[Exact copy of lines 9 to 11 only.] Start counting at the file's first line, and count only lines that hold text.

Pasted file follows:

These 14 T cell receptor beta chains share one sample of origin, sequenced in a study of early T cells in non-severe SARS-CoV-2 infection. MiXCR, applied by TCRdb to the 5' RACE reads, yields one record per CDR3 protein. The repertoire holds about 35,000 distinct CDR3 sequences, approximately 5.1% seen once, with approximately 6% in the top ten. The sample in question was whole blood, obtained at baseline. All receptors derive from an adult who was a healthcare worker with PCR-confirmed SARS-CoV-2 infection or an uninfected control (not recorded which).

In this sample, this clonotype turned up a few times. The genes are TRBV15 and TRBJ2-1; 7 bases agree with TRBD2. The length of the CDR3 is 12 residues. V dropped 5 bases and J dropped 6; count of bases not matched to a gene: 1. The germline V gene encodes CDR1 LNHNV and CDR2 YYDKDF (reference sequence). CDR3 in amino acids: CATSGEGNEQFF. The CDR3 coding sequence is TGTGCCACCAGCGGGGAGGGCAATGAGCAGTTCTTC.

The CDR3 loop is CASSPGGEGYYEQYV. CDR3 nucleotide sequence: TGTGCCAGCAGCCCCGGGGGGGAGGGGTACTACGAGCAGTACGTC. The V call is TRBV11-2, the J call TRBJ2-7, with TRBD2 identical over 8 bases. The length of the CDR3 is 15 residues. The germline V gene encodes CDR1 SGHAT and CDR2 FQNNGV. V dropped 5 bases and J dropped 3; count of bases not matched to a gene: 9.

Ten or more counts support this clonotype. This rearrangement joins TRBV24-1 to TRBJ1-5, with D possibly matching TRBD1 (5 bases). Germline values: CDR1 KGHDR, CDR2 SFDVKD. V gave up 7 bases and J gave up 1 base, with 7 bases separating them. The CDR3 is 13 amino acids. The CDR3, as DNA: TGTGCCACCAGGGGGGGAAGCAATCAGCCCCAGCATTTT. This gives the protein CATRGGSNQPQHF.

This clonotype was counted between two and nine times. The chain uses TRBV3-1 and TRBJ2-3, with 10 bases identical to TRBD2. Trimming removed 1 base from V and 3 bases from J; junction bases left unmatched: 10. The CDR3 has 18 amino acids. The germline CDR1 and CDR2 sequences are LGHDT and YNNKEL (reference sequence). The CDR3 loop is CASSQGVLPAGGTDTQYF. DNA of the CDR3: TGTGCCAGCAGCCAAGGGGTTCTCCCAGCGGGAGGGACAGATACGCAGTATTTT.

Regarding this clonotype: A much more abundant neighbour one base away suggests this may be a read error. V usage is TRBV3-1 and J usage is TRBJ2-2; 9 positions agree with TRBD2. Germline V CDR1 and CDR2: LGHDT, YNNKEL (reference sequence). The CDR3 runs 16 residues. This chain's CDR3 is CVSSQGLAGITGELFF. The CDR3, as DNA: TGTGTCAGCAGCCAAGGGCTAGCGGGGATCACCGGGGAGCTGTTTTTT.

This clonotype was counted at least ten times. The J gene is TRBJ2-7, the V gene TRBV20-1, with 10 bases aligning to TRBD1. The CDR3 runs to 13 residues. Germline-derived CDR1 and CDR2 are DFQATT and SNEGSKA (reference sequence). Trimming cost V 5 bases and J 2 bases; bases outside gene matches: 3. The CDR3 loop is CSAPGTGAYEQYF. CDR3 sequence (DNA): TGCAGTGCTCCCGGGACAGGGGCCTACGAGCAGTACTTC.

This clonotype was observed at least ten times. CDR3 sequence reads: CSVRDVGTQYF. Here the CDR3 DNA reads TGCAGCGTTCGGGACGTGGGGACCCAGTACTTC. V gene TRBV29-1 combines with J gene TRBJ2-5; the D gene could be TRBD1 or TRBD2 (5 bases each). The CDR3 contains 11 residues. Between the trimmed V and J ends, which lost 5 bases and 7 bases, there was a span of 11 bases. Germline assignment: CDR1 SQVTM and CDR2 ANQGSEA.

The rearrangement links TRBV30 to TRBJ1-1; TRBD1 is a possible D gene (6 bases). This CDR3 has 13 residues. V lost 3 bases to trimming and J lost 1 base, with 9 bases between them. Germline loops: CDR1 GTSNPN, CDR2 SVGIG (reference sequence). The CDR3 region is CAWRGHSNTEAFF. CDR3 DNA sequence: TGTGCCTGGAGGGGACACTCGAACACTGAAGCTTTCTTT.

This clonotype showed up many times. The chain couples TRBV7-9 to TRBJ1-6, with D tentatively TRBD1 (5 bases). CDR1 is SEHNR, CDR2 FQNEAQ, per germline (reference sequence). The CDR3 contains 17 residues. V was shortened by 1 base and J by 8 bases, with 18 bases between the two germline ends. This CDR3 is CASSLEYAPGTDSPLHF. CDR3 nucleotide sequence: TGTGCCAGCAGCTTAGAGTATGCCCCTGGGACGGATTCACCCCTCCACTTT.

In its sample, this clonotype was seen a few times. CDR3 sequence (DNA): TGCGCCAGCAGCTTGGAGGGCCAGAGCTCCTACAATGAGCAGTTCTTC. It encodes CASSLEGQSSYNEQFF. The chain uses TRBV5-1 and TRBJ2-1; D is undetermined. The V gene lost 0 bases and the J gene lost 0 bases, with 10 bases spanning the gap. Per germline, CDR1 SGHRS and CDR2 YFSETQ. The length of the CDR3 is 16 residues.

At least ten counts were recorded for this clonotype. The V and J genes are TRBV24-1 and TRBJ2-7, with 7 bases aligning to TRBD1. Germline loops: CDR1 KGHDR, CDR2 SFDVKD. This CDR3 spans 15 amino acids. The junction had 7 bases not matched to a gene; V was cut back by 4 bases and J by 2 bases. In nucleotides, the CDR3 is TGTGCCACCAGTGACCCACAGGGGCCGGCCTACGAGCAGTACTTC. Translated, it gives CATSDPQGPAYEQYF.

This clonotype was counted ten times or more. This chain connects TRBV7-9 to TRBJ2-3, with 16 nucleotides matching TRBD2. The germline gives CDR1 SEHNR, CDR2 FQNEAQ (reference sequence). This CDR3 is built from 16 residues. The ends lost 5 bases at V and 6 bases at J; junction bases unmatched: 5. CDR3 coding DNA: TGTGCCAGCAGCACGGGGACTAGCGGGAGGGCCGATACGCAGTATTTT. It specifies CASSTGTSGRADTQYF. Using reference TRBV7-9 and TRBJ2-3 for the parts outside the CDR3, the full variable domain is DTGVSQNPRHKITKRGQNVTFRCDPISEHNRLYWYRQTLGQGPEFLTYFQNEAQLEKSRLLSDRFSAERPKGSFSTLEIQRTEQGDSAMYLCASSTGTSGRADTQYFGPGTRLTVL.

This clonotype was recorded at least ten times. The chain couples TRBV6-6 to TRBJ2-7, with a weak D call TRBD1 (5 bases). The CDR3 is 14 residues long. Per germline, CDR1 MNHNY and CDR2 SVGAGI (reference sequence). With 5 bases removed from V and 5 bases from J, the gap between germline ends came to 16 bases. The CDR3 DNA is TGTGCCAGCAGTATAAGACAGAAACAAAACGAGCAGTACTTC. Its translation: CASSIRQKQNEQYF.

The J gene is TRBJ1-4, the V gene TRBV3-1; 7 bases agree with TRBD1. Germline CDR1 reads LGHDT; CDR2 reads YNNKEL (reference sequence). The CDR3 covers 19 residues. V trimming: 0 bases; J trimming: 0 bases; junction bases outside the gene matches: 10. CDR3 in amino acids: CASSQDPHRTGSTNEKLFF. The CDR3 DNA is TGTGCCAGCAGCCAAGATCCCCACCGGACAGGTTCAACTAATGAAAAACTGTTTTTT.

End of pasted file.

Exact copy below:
The rearrangement links TRBV30 to TRBJ1-1; TRBD1 is a possible D gene (6 bases). This CDR3 has 13 residues. V lost 3 bases to trimming and J lost 1 base, with 9 bases between them. Germline loops: CDR1 GTSNPN, CDR2 SVGIG (reference sequence). The CDR3 region is CAWRGHSNTEAFF. CDR3 DNA sequence: TGTGCCTGGAGGGGACACTCGAACACTGAAGCTTTCTTT.

This clonotype showed up many times. The chain couples TRBV7-9 to TRBJ1-6, with D tentatively TRBD1 (5 bases). CDR1 is SEHNR, CDR2 FQNEAQ, per germline (reference sequence). The CDR3 contains 17 residues. V was shortened by 1 base and J by 8 bases, with 18 bases between the two germline ends. This CDR3 is CASSLEYAPGTDSPLHF. CDR3 nucleotide sequence: TGTGCCAGCAGCTTAGAGTATGCCCCTGGGACGGATTCACCCCTCCACTTT.

In its sample, this clonotype was seen a few times. CDR3 sequence (DNA): TGCGCCAGCAGCTTGGAGGGCCAGAGCTCCTACAATGAGCAGTTCTTC. It encodes CASSLEGQSSYNEQFF. The chain uses TRBV5-1 and TRBJ2-1; D is undetermined. The V gene lost 0 bases and the J gene lost 0 bases, with 10 bases spanning the gap. Per germline, CDR1 SGHRS and CDR2 YFSETQ. The length of the CDR3 is 16 residues.